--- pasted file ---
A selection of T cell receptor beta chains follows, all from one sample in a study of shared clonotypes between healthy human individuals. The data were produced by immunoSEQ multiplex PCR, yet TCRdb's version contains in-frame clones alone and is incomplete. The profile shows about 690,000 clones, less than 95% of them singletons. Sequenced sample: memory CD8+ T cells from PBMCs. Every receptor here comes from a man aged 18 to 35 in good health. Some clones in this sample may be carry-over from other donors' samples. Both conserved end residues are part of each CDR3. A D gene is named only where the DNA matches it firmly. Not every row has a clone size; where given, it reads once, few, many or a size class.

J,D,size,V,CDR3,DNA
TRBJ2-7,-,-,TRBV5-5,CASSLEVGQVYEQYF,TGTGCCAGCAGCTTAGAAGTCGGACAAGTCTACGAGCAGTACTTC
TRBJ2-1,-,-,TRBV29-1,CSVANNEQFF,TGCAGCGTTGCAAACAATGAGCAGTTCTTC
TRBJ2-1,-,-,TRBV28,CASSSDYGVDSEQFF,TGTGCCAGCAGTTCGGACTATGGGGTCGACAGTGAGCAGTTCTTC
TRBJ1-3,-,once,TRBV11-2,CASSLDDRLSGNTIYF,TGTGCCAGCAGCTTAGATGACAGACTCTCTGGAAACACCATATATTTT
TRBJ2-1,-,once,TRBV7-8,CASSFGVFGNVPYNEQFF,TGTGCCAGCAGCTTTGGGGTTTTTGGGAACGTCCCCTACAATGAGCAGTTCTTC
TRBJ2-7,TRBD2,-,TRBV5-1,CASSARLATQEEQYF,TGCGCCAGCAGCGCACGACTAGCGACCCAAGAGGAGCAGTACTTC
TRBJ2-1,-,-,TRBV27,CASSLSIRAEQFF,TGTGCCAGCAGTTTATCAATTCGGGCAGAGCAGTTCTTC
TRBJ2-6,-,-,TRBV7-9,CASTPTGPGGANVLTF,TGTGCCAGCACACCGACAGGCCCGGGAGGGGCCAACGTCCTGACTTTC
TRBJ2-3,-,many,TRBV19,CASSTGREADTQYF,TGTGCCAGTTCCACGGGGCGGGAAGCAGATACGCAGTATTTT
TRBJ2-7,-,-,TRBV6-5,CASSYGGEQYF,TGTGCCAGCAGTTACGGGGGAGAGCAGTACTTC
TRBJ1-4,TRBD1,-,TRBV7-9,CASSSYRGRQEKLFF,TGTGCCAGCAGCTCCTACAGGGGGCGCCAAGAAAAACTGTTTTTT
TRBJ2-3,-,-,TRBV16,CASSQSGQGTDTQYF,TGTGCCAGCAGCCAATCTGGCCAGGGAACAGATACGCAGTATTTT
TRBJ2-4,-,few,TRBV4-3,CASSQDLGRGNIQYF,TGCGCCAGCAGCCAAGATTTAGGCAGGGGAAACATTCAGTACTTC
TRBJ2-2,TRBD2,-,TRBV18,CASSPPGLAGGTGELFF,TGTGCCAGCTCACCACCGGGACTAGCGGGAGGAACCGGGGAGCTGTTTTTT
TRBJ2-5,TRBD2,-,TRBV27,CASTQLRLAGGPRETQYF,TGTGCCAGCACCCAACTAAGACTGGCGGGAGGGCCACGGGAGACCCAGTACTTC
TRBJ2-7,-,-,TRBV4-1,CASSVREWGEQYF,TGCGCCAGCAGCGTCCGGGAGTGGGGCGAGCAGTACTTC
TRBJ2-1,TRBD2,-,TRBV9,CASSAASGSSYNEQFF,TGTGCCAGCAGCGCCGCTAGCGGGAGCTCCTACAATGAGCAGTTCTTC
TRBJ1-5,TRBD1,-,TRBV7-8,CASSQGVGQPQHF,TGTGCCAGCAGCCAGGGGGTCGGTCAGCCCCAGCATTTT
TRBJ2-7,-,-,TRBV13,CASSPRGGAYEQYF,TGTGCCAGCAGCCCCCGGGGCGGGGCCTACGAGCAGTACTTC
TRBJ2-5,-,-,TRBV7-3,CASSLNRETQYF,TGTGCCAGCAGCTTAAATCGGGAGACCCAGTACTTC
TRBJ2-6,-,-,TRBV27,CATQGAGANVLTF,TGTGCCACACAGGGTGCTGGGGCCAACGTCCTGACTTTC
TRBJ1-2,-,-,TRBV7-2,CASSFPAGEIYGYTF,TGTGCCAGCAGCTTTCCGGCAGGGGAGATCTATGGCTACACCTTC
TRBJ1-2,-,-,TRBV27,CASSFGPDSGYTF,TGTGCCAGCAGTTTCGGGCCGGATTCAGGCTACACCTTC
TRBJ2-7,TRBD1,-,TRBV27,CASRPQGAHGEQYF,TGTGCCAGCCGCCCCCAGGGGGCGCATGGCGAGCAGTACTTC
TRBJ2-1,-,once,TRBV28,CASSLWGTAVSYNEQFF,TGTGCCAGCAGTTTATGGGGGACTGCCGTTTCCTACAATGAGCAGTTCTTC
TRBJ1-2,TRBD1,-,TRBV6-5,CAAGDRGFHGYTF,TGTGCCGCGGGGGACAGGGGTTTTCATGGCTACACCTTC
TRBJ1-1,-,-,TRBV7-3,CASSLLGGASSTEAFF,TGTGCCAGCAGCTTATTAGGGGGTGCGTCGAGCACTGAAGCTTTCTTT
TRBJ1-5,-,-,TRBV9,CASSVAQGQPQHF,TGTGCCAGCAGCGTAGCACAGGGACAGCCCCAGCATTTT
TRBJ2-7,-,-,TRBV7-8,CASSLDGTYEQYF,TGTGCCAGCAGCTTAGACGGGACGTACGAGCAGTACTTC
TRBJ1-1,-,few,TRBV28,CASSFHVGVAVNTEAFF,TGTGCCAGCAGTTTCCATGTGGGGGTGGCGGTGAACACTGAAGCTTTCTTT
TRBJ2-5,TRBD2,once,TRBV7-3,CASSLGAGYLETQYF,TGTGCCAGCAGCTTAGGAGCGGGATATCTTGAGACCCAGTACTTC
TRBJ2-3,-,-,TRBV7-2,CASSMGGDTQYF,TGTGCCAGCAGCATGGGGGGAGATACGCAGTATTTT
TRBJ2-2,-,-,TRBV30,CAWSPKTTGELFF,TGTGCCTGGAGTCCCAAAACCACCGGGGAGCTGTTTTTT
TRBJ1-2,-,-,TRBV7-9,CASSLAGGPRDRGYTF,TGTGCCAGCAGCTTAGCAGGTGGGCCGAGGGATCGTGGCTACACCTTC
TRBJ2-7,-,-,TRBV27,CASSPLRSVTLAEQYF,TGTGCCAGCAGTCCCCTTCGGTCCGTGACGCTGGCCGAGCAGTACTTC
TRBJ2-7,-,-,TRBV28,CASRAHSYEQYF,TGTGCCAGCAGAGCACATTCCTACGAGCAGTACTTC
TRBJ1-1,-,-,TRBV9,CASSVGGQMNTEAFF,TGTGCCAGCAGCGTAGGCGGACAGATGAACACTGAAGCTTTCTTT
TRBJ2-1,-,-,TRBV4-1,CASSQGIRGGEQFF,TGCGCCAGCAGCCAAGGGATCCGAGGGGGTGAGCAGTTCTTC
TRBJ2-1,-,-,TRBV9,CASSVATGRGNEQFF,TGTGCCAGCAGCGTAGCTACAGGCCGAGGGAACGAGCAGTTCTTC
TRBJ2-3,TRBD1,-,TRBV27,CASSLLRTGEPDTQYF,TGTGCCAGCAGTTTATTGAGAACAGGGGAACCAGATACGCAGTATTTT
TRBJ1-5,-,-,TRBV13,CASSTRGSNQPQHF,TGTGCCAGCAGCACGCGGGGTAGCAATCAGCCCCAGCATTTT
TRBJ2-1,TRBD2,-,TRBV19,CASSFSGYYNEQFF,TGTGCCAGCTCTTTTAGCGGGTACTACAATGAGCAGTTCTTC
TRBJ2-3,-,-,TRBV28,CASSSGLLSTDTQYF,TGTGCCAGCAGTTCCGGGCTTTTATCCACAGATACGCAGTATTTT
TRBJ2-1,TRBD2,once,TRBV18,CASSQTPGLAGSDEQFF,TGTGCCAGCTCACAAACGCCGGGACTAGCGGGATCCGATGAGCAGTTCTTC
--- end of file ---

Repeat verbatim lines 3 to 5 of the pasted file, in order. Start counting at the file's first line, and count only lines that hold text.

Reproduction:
TRBJ2-7,-,-,TRBV5-5,CASSLEVGQVYEQYF,TGTGCCAGCAGCTTAGAAGTCGGACAAGTCTACGAGCAGTACTTC
TRBJ2-1,-,-,TRBV29-1,CSVANNEQFF,TGCAGCGTTGCAAACAATGAGCAGTTCTTC
TRBJ2-1,-,-,TRBV28,CASSSDYGVDSEQFF,TGTGCCAGCAGTTCGGACTATGGGGTCGACAGTGAGCAGTTCTTC